Success in business is doing 5 percent better in a lot of different areas, Dr. David Kohl told an audience of MMPA members in April.
“Five percent better in production. Five percent better in marketing. Five percent better in finance. Five percent better in putting their systems together,” he continued, shedding light on how some 40 percent of producers continue to squeeze out a profit or minimize losses despite the agriculture industry’s current economic turbulence.
Kohl, a professor emeritus in the Agricultural and Applied Economics Department at Virginia Tech and president of AgriVisions, spoke at the MMPA Young Cooperators Conference on April 7 in Frankenmuth, Michigan, offering advice on how to position your dairy during the economic reset.
“Good times don’t last forever, and nor do bad times. You often make the worst mistakes during the good times. You know why? We get complacent. Complacency will kill you,” he asserted.
Kohl illustrated his “5 percent rule” by segmenting producers into the top 40 percent and bottom 30 percent, separated by the middle 30 percent of “tweeners.”
The top 40 percent is driving toward efficiency by continually working to improve across all areas of production. Kohl noted one producer who focuses on his cash flow throughout the year to make tweaks in his operation for the greatest success.
What separates the “tweeners” from the top 40 percent of producers is their method to managing their business, who know change is needed but don’t do anything to adjust. According to Kohl, the middle 30 percent take a reactive vs. proactive approach that can hold them back. The bottom 30 percent, meanwhile, is complacent and “in a state of trance.”
But outside influences continually have an impact on pricing and production of U.S. agriculture producers. “My whole role is to connect the dots. What I’m seeing around the world is coming back to influence your business,” he explained.
Kohl relayed the various factors he’s currently monitoring: international trade, fuel costs, the Federal Reserve and interest rates, and Mother Nature.
“International trade is the biggest risk across all of agriculture today,” he said, noting $1 of every $5 farm income dollars last year was from international trade. Further, actions and statements from Washington, D.C. that impact international relations can result in retaliation from other countries which hurts agriculture.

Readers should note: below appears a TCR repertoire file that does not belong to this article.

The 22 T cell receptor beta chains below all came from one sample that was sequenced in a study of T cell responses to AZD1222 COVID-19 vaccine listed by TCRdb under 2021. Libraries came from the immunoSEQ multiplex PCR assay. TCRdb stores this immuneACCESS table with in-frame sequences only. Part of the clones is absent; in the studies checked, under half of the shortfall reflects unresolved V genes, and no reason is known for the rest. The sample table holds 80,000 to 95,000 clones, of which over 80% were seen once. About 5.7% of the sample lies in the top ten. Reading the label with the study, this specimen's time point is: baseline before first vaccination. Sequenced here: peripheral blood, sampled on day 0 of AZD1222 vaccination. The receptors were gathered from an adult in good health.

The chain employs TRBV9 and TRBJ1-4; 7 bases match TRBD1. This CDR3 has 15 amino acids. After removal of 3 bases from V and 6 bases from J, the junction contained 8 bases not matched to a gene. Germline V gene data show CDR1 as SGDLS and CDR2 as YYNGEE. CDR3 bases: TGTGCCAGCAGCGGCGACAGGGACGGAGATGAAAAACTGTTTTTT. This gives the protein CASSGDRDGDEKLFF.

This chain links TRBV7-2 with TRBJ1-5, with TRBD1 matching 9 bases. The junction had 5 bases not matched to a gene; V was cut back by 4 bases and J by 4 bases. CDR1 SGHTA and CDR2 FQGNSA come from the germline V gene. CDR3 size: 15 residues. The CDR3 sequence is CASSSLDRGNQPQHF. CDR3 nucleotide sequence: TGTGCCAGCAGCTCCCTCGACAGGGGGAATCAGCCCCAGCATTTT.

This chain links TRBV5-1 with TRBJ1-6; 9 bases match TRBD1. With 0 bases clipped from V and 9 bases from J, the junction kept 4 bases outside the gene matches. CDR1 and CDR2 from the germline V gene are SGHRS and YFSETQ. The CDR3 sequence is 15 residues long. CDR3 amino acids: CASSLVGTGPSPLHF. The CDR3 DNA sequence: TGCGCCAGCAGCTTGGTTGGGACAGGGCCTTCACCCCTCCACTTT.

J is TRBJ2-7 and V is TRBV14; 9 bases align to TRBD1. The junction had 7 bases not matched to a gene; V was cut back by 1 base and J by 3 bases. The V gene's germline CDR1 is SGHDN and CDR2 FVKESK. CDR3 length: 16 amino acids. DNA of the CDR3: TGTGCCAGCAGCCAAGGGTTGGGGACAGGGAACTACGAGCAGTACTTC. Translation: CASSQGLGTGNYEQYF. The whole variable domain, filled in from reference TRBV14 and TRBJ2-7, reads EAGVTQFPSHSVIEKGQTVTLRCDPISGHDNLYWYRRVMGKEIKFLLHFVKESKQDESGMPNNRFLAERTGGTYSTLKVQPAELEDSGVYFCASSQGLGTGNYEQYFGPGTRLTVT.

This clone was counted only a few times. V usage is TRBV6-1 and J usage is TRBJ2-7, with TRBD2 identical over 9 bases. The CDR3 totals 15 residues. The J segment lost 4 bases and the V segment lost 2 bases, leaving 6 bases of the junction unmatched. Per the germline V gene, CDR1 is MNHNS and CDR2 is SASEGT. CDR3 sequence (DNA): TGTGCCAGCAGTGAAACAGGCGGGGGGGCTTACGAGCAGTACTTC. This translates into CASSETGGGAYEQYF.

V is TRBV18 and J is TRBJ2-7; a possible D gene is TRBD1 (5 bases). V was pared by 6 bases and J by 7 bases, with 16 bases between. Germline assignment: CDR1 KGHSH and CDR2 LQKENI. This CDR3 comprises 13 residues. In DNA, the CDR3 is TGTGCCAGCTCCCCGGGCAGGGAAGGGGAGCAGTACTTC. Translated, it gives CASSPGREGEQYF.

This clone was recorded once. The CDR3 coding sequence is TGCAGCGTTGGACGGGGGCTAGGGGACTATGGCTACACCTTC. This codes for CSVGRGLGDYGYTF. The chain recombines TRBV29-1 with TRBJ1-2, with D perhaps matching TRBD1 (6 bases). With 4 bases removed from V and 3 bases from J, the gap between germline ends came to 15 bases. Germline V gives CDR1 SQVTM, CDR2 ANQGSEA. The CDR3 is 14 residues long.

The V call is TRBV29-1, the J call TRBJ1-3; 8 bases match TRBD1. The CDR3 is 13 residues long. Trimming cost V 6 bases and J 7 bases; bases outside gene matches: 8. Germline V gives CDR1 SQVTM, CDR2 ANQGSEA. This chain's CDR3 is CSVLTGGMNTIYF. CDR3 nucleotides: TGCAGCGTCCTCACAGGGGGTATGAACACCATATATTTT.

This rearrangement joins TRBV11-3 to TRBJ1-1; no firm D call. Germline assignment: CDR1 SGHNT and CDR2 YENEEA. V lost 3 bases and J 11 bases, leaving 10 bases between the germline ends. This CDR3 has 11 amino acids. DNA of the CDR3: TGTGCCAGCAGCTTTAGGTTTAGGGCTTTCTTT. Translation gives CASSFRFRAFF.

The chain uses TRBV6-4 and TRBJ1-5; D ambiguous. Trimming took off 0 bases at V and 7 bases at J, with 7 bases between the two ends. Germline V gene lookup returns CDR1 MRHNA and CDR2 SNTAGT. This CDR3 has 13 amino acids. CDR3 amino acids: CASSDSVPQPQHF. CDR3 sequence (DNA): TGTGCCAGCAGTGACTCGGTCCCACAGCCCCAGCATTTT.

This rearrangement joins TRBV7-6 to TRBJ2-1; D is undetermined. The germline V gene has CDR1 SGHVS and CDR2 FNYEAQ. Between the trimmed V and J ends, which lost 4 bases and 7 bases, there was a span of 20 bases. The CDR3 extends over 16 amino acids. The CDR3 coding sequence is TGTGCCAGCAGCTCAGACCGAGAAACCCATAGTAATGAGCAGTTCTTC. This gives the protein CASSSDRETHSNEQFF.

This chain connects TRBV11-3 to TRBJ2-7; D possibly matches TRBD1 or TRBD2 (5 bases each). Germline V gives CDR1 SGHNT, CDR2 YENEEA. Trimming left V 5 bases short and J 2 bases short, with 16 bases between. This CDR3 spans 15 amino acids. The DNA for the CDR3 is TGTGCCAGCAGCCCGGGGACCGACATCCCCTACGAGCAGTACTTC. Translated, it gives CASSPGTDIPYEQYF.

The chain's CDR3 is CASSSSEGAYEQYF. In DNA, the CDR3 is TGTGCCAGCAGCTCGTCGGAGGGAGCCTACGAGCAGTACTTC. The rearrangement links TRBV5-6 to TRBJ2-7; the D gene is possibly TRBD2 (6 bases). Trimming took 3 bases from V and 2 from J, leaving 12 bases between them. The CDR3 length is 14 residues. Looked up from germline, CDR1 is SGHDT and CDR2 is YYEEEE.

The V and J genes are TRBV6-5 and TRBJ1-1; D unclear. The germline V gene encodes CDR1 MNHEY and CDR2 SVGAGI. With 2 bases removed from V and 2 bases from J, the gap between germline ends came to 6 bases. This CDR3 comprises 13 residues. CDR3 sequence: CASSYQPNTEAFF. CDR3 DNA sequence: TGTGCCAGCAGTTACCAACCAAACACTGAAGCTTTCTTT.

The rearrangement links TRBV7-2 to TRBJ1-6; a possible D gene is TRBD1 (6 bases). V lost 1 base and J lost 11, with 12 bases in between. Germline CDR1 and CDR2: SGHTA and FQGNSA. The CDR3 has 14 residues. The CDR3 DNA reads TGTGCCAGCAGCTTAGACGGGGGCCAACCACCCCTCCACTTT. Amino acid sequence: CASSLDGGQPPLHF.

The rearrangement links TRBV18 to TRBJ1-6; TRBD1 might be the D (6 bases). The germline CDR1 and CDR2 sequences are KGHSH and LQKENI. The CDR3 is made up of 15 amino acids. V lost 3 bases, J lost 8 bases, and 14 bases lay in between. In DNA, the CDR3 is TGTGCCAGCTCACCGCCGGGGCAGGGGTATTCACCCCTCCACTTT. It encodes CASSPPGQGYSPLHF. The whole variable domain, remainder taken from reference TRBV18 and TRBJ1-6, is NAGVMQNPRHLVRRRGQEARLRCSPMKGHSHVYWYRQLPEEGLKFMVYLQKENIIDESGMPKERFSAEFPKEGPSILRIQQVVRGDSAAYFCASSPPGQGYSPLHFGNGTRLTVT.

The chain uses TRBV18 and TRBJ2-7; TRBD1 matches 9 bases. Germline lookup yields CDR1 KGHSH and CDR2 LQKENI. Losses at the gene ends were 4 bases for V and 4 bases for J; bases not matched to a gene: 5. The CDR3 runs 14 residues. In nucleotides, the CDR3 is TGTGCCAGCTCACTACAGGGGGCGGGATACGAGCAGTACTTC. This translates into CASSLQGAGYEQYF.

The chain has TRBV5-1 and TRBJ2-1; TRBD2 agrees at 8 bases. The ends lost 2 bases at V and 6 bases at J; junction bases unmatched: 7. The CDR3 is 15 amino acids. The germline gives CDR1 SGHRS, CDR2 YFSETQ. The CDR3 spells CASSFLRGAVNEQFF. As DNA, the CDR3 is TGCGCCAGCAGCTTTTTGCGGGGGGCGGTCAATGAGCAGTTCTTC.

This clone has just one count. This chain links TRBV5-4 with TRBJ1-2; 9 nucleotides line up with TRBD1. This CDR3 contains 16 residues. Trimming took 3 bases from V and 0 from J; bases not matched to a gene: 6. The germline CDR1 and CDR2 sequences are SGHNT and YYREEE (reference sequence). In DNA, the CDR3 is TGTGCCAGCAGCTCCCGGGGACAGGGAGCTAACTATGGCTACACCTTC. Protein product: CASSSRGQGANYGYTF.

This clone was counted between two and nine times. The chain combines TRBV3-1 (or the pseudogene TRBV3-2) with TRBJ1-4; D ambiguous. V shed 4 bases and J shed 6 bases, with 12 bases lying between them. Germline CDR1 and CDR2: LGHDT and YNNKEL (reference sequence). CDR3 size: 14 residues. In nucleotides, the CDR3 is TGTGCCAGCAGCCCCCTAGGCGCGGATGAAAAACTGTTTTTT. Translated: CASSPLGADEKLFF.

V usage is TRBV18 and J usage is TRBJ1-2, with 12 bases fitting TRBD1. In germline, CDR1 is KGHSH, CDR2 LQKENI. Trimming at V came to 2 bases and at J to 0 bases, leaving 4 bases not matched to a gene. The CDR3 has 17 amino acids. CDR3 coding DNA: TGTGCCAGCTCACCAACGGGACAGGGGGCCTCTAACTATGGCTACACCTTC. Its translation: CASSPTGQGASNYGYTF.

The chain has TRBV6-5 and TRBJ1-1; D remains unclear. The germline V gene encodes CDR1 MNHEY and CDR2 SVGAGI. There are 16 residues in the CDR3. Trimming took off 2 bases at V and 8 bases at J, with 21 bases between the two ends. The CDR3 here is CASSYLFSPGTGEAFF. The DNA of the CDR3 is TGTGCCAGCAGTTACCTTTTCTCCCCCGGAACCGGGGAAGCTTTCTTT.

Fuel costs, meanwhile, are expected to be lower long term which indicates financial health. The Federal Reserve may also work to drive interest rates back to a “normal” of 6.5 percent. Kohl advised producers to consider rising interest rates when planning finances.
The last factor, Mother Nature, will increasingly be an issue for younger generations. “Plan on weather in extremes. When you have this abnormality in weather, you can expect volatility in costs and prices,” he explained. “What you’re going to see is volatility in extremes. Get ready for that. It’s going to create short run opportunities and you’re going to be on these roller coasters. Don’t let the highs get to high or the lows get too low.”
But how does Kohl advise producers to adapt to the many factors impacting their business? It comes down to focus. “In today’s world, we have all this clutter going on. Manage the things you can manage, manage around the other clutter. Maintain your focus.”
This focus can be achieved by goal setting and working within Kohls’ four cornerstones of success: plan, strategize, execute and monitor. Kohl advised everyone to write down their five year and 10 year goals and continually monitor actions taken toward reaching those goals.
And through the process, Kohl knows doing 5 percent better in a variety of areas will drive producers to success.
More about the 2017 YC Conference
The 2017 Young Cooperators (YC) Conference was held April 7 in Frankenmuth. In the morning, MMPA’s Ken Nobis and Joe Diglio led the program along with UDIM’s Sharon Toth. The leaders provided updates on the cooperative, the dairy industry and Michigan’s dairy checkoff. The keynote speaker was Dr. David Kohl. In the afternoon, YCs toured K&K Kern Farms a member farm with four robotic milkers in Bridgeport, Michigan. In the evening, YCs enjoyed dinner and entertainment with comedian/magician Cameron Zvara.
The YC Conference is a component of the Outstanding Young Dairy Cooperator (OYDC) program and is organized annually with assistance from the YC planning committee, made up of the 2015 and 2016 OYDC representatives and runners-up. The 2017 OYDC conference—where the upcoming representatives and runners-up are selected—will be held August 17-18 in Novi, Michigan.
This article was originally published in the May issue of the Michigan Milk Messenger.